Dillan, Age 14, Aurora, OR

 I woke up on the morning of my exam with nothing on my mind except the blaring of my alarm clock, but when I looked at the date on the clock, reality set in. The exam was today, and I felt as if a ton of bricks had fallen on my shoulders. The biggest exam of the year, and I was already fearing that I would blank out before I had even gotten to school. The problem was that I had forgotten to study the night before, so I jumped into the shower to try and let my worries wash away.

I tried to forget my anxieties on the way to the school on the bus. Then my friend got on and started talking about how he was going to ace the exam because he had studied for over an hour. That just made my worries jump to another level. I managed to steer the conversation away from the test, but it still lingered in the back of my mind. When we got to school, all anyone wanted to talk about was the test. Some said they would fail and others said they would ace it. By then I was so nervous that I didnít even bother to say hi to any of my friends. I was still nervous in my first class, P.E.
In P.E. we played a game called Shark Tag. I usually enjoy that game, but in my nervous state it wasnít fun at all, knowing that the exam was next period. In the locker room, however, it was the same story as the bus, all anyone wanted to talk about was the biggest exam of the eighth grade. If we failed it we were most likely going to have to retake the eighth grade. I was such a nervous wreck that people began asking me questions that I was incapable of answering. When P.E. ended, all the people who had the exam next period like I did took an extra long time to get dressed into our street clothes.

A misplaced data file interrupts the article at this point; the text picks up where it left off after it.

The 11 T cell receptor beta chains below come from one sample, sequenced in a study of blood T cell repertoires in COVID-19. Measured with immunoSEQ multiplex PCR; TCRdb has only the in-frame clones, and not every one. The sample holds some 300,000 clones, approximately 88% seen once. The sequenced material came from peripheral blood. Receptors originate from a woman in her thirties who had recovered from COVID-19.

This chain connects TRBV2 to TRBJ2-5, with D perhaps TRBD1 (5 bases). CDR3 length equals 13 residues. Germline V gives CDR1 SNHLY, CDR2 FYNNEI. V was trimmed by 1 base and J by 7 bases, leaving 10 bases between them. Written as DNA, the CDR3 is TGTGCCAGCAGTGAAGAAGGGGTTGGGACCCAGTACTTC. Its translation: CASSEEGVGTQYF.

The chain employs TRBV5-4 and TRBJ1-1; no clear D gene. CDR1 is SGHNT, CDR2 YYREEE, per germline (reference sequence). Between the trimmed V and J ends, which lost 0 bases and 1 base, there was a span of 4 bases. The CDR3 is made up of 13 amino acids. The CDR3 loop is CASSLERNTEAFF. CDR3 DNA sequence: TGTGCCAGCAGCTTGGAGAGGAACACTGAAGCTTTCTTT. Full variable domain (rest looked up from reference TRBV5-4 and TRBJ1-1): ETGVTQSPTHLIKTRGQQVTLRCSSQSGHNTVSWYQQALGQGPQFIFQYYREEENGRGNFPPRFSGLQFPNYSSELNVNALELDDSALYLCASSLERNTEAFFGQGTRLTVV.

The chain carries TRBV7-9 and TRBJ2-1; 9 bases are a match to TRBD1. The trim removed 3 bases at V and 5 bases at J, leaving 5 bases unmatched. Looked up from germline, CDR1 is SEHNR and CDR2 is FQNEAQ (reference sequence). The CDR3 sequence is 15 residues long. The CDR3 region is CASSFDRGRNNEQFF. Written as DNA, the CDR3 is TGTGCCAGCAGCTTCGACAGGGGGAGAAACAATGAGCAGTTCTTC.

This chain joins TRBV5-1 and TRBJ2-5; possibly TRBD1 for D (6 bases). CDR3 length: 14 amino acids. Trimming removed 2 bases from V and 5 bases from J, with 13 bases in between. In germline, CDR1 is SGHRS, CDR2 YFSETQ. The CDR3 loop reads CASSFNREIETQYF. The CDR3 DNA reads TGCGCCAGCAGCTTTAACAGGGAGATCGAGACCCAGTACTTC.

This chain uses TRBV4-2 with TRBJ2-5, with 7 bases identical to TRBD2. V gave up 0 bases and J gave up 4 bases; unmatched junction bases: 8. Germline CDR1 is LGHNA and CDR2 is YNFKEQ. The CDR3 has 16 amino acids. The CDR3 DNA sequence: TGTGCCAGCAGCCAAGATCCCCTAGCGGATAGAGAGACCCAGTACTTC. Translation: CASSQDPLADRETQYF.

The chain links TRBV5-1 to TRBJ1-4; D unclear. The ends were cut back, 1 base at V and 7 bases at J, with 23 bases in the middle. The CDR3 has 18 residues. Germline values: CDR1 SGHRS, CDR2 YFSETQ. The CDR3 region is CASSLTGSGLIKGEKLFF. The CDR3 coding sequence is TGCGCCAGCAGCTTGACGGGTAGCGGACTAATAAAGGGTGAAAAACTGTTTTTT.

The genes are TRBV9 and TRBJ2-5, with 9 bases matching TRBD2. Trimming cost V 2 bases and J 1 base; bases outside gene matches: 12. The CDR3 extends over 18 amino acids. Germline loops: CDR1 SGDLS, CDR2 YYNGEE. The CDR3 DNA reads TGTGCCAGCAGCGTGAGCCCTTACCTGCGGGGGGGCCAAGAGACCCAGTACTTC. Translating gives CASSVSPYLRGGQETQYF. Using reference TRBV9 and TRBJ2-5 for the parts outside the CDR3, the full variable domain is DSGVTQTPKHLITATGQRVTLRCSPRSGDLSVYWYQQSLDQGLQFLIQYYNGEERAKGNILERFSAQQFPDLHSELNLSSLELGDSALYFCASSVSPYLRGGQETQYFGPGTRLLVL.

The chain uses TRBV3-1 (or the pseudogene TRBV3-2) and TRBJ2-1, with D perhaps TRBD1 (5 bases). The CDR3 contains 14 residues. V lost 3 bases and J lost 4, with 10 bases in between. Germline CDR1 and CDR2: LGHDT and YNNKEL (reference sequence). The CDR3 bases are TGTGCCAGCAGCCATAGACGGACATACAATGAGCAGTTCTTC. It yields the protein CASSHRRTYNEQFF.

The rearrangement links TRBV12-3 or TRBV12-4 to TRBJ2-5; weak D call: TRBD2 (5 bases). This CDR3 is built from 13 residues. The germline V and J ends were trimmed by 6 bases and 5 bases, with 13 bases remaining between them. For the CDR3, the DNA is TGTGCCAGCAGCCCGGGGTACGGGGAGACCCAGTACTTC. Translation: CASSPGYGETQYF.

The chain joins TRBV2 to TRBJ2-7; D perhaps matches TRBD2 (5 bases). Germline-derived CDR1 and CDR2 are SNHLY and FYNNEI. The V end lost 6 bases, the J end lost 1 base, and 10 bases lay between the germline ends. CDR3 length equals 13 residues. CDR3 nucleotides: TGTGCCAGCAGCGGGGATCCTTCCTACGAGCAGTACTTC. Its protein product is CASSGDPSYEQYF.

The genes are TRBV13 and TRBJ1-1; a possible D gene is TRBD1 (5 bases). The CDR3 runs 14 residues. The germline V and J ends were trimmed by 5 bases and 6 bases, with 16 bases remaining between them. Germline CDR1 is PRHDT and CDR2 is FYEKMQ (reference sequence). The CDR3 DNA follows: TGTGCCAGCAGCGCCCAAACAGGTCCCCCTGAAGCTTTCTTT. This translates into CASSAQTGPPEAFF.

When we walked into the classroom, no one talked and everyone silently took their seats. We wrote the daily schedule for that class and trembled in anticipation. Our social studies teacher finally handed out the test with its seventy-two questions and I went blank. I wrote my name on the top as well as the date and the period. I glanced at the first question: Which branch of government interprets the law? This was one of the first things that he had taught us. As I looked at the rest of the questions, I realized that none of this was as hard as I had expected.

A week after taking the test, we got our results, and I realized that because I had paid attention in class all year, I had aced it. The entire thing had been over dramatized and I actually never did have anything to worry about. I had worried over nothing at all, and I never worried like I did ever again.

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